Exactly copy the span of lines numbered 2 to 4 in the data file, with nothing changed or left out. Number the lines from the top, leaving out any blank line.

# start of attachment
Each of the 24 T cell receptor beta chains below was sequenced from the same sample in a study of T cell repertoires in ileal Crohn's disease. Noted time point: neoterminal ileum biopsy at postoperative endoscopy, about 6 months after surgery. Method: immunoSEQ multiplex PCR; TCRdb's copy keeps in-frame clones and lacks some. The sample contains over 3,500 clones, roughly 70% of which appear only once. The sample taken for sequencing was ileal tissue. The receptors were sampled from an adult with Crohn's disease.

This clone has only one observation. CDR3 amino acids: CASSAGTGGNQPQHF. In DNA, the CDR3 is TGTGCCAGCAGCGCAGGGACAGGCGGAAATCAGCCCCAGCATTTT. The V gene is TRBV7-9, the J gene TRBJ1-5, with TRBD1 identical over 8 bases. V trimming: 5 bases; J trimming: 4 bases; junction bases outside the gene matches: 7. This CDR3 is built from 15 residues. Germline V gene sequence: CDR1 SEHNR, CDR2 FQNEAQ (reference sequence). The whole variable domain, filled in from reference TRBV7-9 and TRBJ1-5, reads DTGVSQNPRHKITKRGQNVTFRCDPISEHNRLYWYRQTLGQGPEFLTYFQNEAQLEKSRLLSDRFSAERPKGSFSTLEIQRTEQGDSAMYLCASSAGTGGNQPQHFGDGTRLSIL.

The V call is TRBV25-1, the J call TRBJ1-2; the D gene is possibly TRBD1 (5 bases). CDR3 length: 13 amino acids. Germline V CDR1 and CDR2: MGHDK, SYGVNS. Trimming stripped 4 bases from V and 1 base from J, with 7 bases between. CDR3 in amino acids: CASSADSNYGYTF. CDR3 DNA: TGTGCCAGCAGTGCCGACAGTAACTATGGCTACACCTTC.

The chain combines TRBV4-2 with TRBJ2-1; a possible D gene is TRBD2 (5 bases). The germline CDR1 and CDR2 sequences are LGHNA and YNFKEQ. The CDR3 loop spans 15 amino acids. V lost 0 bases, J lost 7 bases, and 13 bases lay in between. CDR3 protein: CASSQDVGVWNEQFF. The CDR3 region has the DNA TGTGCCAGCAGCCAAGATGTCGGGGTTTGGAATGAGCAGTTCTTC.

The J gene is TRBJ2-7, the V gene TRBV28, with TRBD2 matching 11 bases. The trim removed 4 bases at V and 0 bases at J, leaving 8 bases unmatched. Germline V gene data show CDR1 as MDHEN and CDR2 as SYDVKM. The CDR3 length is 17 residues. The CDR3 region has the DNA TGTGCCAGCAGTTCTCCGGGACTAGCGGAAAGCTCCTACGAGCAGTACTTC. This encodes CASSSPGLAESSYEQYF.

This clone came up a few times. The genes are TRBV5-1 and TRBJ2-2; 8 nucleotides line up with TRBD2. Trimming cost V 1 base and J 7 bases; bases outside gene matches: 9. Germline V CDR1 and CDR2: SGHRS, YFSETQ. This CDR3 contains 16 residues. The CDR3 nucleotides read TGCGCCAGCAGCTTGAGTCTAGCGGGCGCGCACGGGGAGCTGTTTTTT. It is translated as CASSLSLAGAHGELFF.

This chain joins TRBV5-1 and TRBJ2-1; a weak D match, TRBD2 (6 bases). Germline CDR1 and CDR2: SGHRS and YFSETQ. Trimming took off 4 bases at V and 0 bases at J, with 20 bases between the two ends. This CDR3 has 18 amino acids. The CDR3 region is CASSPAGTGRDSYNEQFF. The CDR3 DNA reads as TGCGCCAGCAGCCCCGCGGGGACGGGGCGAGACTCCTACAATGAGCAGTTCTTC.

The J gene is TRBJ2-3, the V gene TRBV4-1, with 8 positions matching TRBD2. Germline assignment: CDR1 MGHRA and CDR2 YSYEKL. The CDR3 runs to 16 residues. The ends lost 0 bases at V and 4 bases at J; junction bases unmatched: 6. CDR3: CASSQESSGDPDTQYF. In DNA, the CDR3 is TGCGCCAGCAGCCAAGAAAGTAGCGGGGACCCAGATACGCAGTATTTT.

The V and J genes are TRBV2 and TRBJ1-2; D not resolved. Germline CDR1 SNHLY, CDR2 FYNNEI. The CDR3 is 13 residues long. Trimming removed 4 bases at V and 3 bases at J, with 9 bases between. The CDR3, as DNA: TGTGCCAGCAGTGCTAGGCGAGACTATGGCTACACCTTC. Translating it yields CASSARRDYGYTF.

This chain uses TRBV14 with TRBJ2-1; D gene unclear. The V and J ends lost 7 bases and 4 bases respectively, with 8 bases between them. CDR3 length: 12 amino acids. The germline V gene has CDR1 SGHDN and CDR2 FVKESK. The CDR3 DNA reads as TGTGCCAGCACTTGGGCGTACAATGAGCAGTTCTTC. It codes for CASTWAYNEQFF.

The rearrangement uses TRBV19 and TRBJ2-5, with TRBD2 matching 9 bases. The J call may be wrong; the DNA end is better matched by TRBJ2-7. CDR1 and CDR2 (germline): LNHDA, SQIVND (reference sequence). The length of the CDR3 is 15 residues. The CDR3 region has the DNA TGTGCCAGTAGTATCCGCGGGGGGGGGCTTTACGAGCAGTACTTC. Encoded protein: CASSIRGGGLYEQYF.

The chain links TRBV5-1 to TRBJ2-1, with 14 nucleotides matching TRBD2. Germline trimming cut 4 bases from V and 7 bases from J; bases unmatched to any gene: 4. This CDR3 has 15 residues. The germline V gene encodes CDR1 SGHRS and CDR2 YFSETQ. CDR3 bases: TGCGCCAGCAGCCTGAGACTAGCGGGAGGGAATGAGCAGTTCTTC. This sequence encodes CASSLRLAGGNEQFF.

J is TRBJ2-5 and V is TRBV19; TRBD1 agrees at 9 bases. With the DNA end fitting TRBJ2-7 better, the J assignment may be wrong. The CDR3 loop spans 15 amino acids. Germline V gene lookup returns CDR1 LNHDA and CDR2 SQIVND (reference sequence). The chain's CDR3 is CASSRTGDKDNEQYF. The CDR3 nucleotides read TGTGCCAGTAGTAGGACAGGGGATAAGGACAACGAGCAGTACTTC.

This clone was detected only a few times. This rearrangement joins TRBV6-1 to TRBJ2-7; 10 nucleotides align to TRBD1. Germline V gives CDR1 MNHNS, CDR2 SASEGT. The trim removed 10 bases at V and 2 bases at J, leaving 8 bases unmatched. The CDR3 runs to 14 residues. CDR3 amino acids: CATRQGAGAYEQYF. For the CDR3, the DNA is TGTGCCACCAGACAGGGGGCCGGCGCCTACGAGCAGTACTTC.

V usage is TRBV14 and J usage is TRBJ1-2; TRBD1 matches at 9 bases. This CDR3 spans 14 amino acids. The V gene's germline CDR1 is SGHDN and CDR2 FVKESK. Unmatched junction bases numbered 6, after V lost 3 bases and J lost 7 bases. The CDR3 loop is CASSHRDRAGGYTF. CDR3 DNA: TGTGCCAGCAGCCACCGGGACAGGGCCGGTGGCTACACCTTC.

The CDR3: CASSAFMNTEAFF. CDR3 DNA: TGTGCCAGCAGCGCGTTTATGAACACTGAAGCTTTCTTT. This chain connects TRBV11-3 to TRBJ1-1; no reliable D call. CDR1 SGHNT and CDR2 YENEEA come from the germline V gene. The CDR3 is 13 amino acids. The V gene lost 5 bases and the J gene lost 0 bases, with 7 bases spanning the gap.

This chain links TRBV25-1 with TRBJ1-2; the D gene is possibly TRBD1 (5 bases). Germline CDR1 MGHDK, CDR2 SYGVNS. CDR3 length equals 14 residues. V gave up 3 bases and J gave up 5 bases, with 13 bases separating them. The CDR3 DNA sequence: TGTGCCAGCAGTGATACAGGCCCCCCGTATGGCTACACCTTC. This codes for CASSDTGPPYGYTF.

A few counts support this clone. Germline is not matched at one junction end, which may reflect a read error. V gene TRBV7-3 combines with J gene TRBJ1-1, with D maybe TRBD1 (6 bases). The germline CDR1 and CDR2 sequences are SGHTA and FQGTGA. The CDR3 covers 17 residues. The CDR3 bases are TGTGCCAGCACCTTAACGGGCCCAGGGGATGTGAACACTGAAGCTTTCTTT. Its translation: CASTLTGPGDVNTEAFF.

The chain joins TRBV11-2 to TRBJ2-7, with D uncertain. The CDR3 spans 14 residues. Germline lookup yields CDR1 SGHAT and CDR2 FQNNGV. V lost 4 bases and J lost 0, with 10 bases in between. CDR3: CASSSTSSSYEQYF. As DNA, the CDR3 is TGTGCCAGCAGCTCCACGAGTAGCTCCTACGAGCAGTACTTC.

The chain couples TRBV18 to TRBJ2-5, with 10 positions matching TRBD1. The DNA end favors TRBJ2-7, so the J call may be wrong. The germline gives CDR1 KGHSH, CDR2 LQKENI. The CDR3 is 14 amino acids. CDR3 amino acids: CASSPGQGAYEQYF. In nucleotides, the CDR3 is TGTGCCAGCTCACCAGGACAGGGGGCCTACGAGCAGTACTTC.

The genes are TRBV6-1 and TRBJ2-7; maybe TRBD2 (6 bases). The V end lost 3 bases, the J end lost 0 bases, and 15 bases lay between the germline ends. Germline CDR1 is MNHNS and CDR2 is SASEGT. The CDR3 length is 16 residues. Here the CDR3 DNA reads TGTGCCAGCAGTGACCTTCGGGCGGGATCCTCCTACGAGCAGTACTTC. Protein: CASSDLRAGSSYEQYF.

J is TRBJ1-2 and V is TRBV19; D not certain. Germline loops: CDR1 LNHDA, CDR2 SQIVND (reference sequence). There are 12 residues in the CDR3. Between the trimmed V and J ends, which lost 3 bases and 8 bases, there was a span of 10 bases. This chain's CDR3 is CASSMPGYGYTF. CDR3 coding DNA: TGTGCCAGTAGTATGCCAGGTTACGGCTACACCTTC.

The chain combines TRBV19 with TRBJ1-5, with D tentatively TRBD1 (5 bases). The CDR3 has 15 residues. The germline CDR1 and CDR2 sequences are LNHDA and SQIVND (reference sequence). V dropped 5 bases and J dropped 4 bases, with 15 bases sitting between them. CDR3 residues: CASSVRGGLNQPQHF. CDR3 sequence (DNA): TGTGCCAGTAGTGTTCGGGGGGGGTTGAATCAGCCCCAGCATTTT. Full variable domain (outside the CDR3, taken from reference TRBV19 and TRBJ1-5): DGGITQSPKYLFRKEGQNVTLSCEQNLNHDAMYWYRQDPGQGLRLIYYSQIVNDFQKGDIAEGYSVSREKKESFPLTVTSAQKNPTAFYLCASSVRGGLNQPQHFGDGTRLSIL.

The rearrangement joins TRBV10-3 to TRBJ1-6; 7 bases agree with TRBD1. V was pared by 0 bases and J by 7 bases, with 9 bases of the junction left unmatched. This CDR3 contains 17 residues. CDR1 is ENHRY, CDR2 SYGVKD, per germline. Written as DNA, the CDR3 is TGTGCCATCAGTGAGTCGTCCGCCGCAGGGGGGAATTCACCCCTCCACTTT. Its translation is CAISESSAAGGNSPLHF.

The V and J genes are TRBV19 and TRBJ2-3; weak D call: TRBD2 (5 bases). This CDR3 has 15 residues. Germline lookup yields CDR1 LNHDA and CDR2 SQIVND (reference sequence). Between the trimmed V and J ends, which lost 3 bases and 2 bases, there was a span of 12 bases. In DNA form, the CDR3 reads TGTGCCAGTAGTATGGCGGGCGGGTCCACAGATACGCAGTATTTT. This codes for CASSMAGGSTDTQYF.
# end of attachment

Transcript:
This clone has only one observation. CDR3 amino acids: CASSAGTGGNQPQHF. In DNA, the CDR3 is TGTGCCAGCAGCGCAGGGACAGGCGGAAATCAGCCCCAGCATTTT. The V gene is TRBV7-9, the J gene TRBJ1-5, with TRBD1 identical over 8 bases. V trimming: 5 bases; J trimming: 4 bases; junction bases outside the gene matches: 7. This CDR3 is built from 15 residues. Germline V gene sequence: CDR1 SEHNR, CDR2 FQNEAQ (reference sequence). The whole variable domain, filled in from reference TRBV7-9 and TRBJ1-5, reads DTGVSQNPRHKITKRGQNVTFRCDPISEHNRLYWYRQTLGQGPEFLTYFQNEAQLEKSRLLSDRFSAERPKGSFSTLEIQRTEQGDSAMYLCASSAGTGGNQPQHFGDGTRLSIL.

The V call is TRBV25-1, the J call TRBJ1-2; the D gene is possibly TRBD1 (5 bases). CDR3 length: 13 amino acids. Germline V CDR1 and CDR2: MGHDK, SYGVNS. Trimming stripped 4 bases from V and 1 base from J, with 7 bases between. CDR3 in amino acids: CASSADSNYGYTF. CDR3 DNA: TGTGCCAGCAGTGCCGACAGTAACTATGGCTACACCTTC.

The chain combines TRBV4-2 with TRBJ2-1; a possible D gene is TRBD2 (5 bases). The germline CDR1 and CDR2 sequences are LGHNA and YNFKEQ. The CDR3 loop spans 15 amino acids. V lost 0 bases, J lost 7 bases, and 13 bases lay in between. CDR3 protein: CASSQDVGVWNEQFF. The CDR3 region has the DNA TGTGCCAGCAGCCAAGATGTCGGGGTTTGGAATGAGCAGTTCTTC.